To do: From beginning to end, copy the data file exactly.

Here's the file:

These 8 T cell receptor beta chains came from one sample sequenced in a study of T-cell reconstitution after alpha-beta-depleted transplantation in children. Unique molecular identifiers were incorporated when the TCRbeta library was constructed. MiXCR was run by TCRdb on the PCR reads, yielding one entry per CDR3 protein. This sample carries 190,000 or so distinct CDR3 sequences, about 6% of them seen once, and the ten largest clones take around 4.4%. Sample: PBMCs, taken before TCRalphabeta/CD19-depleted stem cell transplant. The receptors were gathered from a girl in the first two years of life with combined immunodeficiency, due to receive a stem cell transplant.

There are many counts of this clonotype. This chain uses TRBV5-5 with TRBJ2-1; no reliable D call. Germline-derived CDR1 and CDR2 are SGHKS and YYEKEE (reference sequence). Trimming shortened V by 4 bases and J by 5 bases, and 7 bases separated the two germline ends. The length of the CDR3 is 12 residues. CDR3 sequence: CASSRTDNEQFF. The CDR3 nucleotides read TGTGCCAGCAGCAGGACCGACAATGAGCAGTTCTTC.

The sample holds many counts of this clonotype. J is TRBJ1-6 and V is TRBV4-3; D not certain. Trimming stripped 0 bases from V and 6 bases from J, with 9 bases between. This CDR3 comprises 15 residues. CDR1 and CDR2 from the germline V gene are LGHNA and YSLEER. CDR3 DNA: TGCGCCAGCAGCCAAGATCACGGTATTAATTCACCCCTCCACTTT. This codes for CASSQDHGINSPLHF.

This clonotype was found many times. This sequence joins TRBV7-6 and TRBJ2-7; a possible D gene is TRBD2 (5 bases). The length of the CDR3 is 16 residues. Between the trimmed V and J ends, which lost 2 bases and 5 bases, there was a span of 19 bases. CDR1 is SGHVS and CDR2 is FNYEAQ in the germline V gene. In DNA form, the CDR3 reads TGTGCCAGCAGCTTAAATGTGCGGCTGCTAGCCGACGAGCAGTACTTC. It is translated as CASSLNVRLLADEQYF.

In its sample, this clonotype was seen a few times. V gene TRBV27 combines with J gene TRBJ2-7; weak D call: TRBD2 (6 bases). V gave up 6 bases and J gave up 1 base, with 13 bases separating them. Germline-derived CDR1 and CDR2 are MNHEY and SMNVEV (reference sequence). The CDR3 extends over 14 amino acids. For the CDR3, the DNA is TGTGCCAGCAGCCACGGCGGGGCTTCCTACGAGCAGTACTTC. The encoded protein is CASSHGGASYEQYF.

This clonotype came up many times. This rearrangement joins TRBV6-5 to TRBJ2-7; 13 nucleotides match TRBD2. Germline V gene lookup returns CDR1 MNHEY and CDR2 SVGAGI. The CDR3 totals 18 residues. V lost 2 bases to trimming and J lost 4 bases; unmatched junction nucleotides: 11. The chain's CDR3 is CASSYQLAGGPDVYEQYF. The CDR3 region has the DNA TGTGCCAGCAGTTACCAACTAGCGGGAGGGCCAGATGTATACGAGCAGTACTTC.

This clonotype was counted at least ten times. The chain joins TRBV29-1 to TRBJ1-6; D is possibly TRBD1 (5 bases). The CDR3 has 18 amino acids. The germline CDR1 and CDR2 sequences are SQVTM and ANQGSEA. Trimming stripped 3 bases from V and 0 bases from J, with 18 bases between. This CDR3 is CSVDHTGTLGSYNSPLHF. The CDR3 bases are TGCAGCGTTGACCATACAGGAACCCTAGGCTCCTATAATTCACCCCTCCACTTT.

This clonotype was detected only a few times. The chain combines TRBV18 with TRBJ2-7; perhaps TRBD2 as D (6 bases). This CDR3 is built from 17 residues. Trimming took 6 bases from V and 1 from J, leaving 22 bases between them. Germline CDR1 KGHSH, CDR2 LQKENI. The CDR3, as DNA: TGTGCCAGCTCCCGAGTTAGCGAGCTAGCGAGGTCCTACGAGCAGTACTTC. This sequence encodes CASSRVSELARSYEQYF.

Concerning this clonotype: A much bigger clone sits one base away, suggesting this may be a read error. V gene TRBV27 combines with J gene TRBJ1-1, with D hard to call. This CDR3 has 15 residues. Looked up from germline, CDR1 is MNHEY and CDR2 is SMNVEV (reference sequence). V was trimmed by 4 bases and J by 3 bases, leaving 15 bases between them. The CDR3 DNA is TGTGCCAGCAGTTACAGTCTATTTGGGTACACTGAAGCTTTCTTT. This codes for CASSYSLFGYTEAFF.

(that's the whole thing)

These 8 T cell receptor beta chains came from one sample sequenced in a study of T-cell reconstitution after alpha-beta-depleted transplantation in children. Unique molecular identifiers were incorporated when the TCRbeta library was constructed. MiXCR was run by TCRdb on the PCR reads, yielding one entry per CDR3 protein. This sample carries 190,000 or so distinct CDR3 sequences, about 6% of them seen once, and the ten largest clones take around 4.4%. Sample: PBMCs, taken before TCRalphabeta/CD19-depleted stem cell transplant. The receptors were gathered from a girl in the first two years of life with combined immunodeficiency, due to receive a stem cell transplant.

There are many counts of this clonotype. This chain uses TRBV5-5 with TRBJ2-1; no reliable D call. Germline-derived CDR1 and CDR2 are SGHKS and YYEKEE (reference sequence). Trimming shortened V by 4 bases and J by 5 bases, and 7 bases separated the two germline ends. The length of the CDR3 is 12 residues. CDR3 sequence: CASSRTDNEQFF. The CDR3 nucleotides read TGTGCCAGCAGCAGGACCGACAATGAGCAGTTCTTC.

The sample holds many counts of this clonotype. J is TRBJ1-6 and V is TRBV4-3; D not certain. Trimming stripped 0 bases from V and 6 bases from J, with 9 bases between. This CDR3 comprises 15 residues. CDR1 and CDR2 from the germline V gene are LGHNA and YSLEER. CDR3 DNA: TGCGCCAGCAGCCAAGATCACGGTATTAATTCACCCCTCCACTTT. This codes for CASSQDHGINSPLHF.

This clonotype was found many times. This sequence joins TRBV7-6 and TRBJ2-7; a possible D gene is TRBD2 (5 bases). The length of the CDR3 is 16 residues. Between the trimmed V and J ends, which lost 2 bases and 5 bases, there was a span of 19 bases. CDR1 is SGHVS and CDR2 is FNYEAQ in the germline V gene. In DNA form, the CDR3 reads TGTGCCAGCAGCTTAAATGTGCGGCTGCTAGCCGACGAGCAGTACTTC. It is translated as CASSLNVRLLADEQYF.

In its sample, this clonotype was seen a few times. V gene TRBV27 combines with J gene TRBJ2-7; weak D call: TRBD2 (6 bases). V gave up 6 bases and J gave up 1 base, with 13 bases separating them. Germline-derived CDR1 and CDR2 are MNHEY and SMNVEV (reference sequence). The CDR3 extends over 14 amino acids. For the CDR3, the DNA is TGTGCCAGCAGCCACGGCGGGGCTTCCTACGAGCAGTACTTC. The encoded protein is CASSHGGASYEQYF.

This clonotype came up many times. This rearrangement joins TRBV6-5 to TRBJ2-7; 13 nucleotides match TRBD2. Germline V gene lookup returns CDR1 MNHEY and CDR2 SVGAGI. The CDR3 totals 18 residues. V lost 2 bases to trimming and J lost 4 bases; unmatched junction nucleotides: 11. The chain's CDR3 is CASSYQLAGGPDVYEQYF. The CDR3 region has the DNA TGTGCCAGCAGTTACCAACTAGCGGGAGGGCCAGATGTATACGAGCAGTACTTC.

This clonotype was counted at least ten times. The chain joins TRBV29-1 to TRBJ1-6; D is possibly TRBD1 (5 bases). The CDR3 has 18 amino acids. The germline CDR1 and CDR2 sequences are SQVTM and ANQGSEA. Trimming stripped 3 bases from V and 0 bases from J, with 18 bases between. This CDR3 is CSVDHTGTLGSYNSPLHF. The CDR3 bases are TGCAGCGTTGACCATACAGGAACCCTAGGCTCCTATAATTCACCCCTCCACTTT.

This clonotype was detected only a few times. The chain combines TRBV18 with TRBJ2-7; perhaps TRBD2 as D (6 bases). This CDR3 is built from 17 residues. Trimming took 6 bases from V and 1 from J, leaving 22 bases between them. Germline CDR1 KGHSH, CDR2 LQKENI. The CDR3, as DNA: TGTGCCAGCTCCCGAGTTAGCGAGCTAGCGAGGTCCTACGAGCAGTACTTC. This sequence encodes CASSRVSELARSYEQYF.

Concerning this clonotype: A much bigger clone sits one base away, suggesting this may be a read error. V gene TRBV27 combines with J gene TRBJ1-1, with D hard to call. This CDR3 has 15 residues. Looked up from germline, CDR1 is MNHEY and CDR2 is SMNVEV (reference sequence). V was trimmed by 4 bases and J by 3 bases, leaving 15 bases between them. The CDR3 DNA is TGTGCCAGCAGTTACAGTCTATTTGGGTACACTGAAGCTTTCTTT. This codes for CASSYSLFGYTEAFF.